J Hypertens. 2021 Aug 1;39(8):1717-1724. doi: 10.1097/HJH.0000000000002866.
BACKGROUND: Angiotensin-converting enzyme inhibitors (ACEIs) or angiotensin receptor blockers (ARBs) may be associated with higher susceptibility of COVID-19 infection and adverse outcomes. We compared ACEI/ARB use and COVID-19 positivity in a case-control design, and severity in COVID-19 positive patients.
METHODS: Consecutive patients who attended Hong Kong's public hospitals or outpatient clinics between 1 January and 28 July 2020 for COVID-19 real time-PCR (RT-PCR) tests were included. Baseline demographics, past comorbidities, laboratory tests and use of different medications were compared between COVID-19 positive and negative patients. Severe endpoints for COVID-19 positive patients were 28-day mortality, need for intensive care admission or intubation.
RESULTS: This study included 213 788 patients (COVID-19 positive: n = 2774 patients; negative: n = 211 014). In total, 162 COVID-19 positive patients (5.83%) met the severity outcome. The use of ACEI/ARB was significantly higher amongst cases than controls (n = 156/2774, 5.62 vs. n = 6708/211014, 3.17%; P < 0.0001). Significant univariate predictors of COVID-19 positivity and severe COVID-19 disease were older age, higher Charlson score, comorbidities, use of ACEI/ARB, antidiabetic, lipid-lowering, anticoagulant and antiplatelet drugs and laboratory tests (odds ratio >1, P < 0.05). The relationship between the use of ACEI/ARB and COVID-19 positivity or severe disease remained significant after multivariable adjustment. No significant differences in COVID-19 positivity or disease severity between ACEI and ARB use were observed (P > 0.05).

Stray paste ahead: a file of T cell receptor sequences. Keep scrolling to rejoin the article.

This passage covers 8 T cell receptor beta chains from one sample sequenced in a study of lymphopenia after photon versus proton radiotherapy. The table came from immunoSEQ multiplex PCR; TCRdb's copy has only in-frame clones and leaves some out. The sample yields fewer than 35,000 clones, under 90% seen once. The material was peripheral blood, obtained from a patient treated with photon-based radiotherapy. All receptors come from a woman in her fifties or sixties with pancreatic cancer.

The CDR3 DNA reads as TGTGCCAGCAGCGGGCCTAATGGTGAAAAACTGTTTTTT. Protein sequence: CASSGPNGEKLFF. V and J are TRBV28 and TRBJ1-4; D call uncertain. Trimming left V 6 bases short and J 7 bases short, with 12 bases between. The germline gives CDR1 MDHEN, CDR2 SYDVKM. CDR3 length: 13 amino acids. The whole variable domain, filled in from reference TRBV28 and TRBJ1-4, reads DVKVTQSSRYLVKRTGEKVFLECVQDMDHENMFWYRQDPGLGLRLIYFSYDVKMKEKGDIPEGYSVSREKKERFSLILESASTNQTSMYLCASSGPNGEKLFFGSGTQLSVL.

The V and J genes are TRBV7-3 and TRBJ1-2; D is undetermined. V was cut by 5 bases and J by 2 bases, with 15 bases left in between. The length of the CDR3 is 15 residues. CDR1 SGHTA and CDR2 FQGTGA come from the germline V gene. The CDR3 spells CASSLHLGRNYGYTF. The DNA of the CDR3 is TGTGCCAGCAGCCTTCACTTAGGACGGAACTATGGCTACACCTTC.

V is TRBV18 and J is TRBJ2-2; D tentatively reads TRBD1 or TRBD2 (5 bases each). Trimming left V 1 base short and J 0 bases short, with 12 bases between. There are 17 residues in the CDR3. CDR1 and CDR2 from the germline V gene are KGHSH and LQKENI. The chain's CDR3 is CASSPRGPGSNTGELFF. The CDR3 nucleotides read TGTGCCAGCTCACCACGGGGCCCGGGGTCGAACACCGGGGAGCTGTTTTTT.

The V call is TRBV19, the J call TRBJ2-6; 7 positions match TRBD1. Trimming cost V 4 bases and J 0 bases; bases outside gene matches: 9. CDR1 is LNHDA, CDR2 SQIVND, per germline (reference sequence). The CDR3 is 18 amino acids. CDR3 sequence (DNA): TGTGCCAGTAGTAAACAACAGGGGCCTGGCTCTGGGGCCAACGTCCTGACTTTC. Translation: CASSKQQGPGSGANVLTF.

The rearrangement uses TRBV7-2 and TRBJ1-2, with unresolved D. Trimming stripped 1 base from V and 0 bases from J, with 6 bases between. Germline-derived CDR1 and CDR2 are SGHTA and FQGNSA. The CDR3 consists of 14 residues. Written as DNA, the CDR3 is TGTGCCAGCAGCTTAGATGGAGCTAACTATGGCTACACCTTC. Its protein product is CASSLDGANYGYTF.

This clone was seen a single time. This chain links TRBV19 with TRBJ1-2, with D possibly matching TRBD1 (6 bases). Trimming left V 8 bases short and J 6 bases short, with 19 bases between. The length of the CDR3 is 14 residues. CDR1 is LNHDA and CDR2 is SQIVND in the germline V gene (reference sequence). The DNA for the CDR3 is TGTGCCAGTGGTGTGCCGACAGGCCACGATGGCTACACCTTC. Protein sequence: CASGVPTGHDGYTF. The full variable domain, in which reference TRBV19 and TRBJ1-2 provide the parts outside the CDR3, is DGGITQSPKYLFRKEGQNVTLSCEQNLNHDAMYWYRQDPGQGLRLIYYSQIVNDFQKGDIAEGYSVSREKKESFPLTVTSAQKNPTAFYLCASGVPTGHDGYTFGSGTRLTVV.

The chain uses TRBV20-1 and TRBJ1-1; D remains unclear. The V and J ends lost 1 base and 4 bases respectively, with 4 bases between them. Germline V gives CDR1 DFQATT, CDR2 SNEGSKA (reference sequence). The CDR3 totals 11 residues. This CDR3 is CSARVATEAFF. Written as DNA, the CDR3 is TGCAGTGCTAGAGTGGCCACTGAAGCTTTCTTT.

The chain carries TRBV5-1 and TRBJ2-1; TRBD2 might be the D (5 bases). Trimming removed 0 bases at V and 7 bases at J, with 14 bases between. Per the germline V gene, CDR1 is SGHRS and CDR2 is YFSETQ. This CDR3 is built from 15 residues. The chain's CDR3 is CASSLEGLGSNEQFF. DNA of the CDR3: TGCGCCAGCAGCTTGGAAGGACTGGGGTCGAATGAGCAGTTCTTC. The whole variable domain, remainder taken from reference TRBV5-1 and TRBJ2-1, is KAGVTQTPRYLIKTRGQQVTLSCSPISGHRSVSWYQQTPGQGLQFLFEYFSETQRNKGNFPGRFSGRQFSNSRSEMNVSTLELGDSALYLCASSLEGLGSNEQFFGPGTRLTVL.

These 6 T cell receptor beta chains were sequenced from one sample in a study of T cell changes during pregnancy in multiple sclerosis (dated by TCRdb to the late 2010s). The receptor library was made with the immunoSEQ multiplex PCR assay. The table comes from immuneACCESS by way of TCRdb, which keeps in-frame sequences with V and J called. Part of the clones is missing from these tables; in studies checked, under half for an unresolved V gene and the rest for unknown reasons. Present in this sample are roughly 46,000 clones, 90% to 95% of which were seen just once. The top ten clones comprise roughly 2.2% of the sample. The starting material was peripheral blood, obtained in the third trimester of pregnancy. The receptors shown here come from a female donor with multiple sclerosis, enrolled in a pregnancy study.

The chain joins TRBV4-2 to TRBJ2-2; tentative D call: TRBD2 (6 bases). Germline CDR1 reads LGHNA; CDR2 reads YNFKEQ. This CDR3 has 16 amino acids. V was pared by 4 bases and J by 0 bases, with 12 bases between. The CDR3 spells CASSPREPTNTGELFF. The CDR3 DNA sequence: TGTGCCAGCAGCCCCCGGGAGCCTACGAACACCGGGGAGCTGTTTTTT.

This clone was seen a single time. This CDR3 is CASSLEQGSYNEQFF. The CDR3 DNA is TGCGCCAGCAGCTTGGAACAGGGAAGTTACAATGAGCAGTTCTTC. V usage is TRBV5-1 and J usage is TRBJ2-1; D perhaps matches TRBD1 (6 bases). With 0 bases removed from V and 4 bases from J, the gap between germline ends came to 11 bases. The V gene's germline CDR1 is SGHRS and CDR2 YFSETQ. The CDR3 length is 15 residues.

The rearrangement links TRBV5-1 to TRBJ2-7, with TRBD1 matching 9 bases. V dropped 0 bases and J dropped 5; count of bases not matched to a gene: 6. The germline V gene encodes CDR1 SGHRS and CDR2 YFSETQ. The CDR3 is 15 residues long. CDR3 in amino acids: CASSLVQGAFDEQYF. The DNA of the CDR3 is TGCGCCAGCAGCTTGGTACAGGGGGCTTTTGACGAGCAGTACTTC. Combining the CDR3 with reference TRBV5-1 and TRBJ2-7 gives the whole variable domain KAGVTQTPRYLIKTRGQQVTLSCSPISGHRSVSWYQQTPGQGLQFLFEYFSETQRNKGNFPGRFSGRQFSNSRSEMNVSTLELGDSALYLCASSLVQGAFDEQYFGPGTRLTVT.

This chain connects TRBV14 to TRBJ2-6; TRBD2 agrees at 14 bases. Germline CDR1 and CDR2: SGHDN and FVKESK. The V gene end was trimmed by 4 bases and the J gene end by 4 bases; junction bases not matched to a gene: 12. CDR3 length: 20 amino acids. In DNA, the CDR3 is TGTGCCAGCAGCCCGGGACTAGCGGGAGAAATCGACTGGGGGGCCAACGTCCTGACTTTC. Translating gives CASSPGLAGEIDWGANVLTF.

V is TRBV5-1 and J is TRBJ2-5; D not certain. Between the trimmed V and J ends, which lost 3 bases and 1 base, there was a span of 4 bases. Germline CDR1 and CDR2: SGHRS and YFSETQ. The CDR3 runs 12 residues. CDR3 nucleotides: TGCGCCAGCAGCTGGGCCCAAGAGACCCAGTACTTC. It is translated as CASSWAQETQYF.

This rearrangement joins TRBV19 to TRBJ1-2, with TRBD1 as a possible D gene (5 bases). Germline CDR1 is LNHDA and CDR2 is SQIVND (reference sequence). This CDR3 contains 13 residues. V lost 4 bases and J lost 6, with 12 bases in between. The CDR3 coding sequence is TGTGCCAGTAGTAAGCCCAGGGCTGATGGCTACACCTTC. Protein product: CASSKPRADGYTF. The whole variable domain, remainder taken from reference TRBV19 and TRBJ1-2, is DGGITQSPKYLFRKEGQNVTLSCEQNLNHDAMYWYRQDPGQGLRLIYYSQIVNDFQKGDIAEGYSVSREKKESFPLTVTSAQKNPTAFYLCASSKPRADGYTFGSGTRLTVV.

CONCLUSION: There was a significant relationship between ACEI/ARB use and COVID-19 positivity and severe disease after adjusting for significant confounders.
PMID:34188006 | DOI:10.1097/HJH.0000000000002866